To Slouch or Not to SlouchPhysical therapists (PTs) believe that the forward position of the head and neck affects shoulder movement. Shoulder pain often comes from a problem called subacromial impingement syndrome (SIS). PTs use a program of postural exercises for SIS, but there's no proof that this method works. This study examines the effect of changing posture on shoulder motion.
SIS occurs when the arm is raised up overhead. Soft tissue structures get pinched between the shoulder and the acromion. The acromion is a curved piece of bone located over the top of the shoulder. By restoring normal posture PTs hope to reduce the symptoms of SIS.
Two groups of subjects were studied. One group of 60 adults had no problems with their shoulders. The second group of 60 adults had a known case of SIS. A photograph was taken from the side of each person to show the angle of a forward head posture. Shoulder range of motion was measured for everyone. Pain levels were recorded for the subjects with SIS.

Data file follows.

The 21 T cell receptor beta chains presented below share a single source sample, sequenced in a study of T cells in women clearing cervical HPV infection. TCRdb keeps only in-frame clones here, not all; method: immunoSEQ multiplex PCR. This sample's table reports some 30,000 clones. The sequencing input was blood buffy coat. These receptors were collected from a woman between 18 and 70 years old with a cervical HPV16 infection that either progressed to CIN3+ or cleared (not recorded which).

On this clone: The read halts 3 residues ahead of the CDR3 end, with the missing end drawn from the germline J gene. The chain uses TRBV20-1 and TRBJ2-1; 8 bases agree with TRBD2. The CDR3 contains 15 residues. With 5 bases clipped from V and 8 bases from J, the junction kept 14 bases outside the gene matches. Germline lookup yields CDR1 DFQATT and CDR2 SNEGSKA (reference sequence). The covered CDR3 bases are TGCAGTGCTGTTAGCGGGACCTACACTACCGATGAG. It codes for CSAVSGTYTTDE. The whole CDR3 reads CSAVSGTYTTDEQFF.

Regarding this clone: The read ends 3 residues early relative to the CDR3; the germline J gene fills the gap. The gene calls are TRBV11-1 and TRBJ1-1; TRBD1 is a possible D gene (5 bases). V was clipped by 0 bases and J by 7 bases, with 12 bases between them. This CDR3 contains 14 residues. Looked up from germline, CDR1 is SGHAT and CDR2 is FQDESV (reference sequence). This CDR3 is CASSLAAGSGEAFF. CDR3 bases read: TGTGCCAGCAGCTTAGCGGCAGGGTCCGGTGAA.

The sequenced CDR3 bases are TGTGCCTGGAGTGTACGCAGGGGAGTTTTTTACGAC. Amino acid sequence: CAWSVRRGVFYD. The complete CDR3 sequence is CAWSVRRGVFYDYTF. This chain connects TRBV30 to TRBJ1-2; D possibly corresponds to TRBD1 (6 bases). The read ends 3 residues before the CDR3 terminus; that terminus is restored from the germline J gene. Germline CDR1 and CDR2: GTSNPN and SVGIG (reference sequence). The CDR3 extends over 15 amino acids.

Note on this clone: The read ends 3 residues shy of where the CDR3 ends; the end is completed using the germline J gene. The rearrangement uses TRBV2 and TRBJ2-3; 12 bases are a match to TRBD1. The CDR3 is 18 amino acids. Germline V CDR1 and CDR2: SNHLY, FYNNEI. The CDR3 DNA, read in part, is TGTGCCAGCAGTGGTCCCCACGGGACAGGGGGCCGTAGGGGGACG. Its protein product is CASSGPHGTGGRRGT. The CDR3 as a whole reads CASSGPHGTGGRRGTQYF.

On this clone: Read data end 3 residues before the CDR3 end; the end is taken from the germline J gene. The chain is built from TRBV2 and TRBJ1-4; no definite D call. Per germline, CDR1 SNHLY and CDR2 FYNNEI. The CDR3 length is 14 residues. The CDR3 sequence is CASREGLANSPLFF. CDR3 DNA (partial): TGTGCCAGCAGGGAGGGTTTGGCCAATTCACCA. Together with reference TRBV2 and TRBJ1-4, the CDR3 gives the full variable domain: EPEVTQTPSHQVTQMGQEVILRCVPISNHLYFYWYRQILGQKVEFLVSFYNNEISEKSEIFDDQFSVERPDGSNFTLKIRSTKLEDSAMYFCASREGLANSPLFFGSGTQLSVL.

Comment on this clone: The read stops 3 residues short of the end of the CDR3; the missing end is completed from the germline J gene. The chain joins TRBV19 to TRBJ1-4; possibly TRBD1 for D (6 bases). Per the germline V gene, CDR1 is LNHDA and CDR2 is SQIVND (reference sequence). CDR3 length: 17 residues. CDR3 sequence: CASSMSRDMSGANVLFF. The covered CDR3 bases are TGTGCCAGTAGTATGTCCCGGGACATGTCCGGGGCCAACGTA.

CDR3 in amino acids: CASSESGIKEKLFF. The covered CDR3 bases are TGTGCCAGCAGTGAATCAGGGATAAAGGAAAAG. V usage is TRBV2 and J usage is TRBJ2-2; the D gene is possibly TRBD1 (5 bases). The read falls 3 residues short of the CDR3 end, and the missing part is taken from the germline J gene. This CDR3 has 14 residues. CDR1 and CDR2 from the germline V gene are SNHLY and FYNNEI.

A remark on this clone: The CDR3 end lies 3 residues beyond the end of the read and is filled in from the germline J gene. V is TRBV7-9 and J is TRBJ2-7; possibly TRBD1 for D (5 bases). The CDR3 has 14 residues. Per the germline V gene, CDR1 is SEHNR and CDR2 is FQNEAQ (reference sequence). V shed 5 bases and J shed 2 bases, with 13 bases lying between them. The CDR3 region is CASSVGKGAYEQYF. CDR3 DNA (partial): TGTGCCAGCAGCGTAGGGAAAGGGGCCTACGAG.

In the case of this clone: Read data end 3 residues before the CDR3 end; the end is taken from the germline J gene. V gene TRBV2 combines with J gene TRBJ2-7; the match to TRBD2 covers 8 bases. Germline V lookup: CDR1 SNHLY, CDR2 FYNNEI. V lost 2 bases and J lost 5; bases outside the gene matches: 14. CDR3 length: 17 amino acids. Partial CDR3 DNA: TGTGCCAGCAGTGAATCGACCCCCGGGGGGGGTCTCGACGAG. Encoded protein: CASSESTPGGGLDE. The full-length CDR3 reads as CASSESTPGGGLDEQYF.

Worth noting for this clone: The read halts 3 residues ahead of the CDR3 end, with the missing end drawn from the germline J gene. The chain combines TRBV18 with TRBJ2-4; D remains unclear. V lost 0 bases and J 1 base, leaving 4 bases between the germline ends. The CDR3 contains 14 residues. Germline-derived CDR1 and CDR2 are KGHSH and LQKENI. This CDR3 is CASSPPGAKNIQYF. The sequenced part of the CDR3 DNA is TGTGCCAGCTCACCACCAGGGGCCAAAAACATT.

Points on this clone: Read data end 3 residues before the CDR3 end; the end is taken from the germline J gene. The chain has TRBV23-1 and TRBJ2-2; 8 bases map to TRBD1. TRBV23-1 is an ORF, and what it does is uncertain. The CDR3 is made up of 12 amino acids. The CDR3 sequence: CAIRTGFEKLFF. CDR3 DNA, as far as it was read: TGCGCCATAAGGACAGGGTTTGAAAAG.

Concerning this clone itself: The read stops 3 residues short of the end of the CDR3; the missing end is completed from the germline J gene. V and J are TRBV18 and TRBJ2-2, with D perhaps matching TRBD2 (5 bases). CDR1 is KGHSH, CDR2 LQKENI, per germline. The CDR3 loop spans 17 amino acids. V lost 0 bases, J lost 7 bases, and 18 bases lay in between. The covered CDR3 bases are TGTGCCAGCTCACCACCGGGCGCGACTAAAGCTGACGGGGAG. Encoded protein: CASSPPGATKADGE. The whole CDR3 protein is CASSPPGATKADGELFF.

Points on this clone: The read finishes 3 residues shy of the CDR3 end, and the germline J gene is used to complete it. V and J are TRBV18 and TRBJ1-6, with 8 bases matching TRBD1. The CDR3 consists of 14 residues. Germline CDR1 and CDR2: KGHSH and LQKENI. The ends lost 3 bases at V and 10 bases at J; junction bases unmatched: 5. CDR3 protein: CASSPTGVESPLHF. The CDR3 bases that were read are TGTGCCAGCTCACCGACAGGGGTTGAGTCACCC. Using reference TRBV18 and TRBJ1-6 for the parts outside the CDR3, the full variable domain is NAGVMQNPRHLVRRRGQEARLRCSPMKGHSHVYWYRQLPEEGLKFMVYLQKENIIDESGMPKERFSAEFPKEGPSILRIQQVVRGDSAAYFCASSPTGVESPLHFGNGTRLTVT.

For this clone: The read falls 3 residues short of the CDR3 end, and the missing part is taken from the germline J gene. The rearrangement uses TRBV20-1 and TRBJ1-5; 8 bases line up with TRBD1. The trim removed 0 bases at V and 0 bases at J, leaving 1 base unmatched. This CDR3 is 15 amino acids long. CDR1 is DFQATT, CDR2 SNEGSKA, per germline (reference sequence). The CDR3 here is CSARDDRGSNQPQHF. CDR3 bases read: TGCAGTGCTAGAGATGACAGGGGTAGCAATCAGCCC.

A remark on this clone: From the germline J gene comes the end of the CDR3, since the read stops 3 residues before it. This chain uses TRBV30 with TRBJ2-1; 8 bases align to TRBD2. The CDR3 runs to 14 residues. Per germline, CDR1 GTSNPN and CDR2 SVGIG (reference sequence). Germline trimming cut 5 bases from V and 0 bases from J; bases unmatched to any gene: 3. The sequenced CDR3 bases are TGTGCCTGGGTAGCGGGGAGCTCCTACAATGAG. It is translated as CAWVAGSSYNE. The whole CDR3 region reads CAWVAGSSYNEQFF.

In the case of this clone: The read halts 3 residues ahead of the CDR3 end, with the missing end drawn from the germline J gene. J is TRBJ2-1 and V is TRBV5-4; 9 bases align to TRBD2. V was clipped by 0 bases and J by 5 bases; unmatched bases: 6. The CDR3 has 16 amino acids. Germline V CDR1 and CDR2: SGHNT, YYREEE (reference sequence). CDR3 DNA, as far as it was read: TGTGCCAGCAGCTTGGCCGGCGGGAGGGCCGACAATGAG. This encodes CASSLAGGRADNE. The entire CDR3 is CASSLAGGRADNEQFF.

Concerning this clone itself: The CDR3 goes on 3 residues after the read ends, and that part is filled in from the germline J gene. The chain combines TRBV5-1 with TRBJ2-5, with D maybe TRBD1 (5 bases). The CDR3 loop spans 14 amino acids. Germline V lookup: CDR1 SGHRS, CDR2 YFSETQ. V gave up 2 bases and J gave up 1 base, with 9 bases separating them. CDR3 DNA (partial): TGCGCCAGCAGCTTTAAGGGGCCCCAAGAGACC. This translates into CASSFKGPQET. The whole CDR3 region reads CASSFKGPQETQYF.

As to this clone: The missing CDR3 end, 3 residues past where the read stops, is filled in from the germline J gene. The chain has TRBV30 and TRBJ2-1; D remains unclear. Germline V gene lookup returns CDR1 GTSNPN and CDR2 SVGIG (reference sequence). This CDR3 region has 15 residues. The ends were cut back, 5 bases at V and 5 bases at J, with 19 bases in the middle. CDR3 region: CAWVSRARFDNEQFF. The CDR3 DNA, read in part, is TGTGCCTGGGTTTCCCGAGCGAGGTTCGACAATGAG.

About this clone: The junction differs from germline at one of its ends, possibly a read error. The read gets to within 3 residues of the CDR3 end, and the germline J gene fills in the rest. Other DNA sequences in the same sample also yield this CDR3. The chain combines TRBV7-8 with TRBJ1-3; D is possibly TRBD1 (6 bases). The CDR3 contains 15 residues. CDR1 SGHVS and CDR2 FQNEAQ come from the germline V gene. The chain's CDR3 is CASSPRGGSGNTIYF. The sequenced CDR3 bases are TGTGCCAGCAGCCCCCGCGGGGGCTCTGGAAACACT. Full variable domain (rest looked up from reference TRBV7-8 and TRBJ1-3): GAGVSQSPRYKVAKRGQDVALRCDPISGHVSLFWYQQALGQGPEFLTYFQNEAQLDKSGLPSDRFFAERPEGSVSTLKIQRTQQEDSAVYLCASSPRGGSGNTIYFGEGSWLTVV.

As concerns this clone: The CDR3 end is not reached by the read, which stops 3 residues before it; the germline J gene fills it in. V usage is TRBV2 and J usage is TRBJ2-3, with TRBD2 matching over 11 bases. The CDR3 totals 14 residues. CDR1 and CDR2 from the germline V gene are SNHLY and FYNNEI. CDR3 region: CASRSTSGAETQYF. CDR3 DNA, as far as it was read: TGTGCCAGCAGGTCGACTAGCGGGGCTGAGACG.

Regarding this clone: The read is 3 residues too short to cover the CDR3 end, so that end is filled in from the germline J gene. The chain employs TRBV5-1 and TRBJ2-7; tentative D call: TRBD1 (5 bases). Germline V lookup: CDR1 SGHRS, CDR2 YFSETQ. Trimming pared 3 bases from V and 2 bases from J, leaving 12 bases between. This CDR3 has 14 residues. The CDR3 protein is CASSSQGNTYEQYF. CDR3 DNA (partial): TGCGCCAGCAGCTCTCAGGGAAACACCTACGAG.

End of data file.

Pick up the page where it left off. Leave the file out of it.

Taping of the spine and scapula(shoulder blade) was done on everyone. In the treatment group taping was done to correct the forward posture. In the placebo group, tape was applied to the same places but without correcting the person's posture. Everyone was photographed again for before and after comparison.
The authors report no change in motion or posture with the placebo taping. Taping with a changed posture for the SIS group did make a difference in shoulder range of motion but not pain levels. There's still no evidence that taping makes a difference on posture during movement.
Jeremy S. Lewis, PT, PhD, et al. Subacromial Impingement Syndrome: The Effect of Changing Posture on Shoulder Range of Motion. In Journal of Orthopaedic & Sports Physical Therapy. February 2005. Vol. 35. No. 2. Pp. 72-87.
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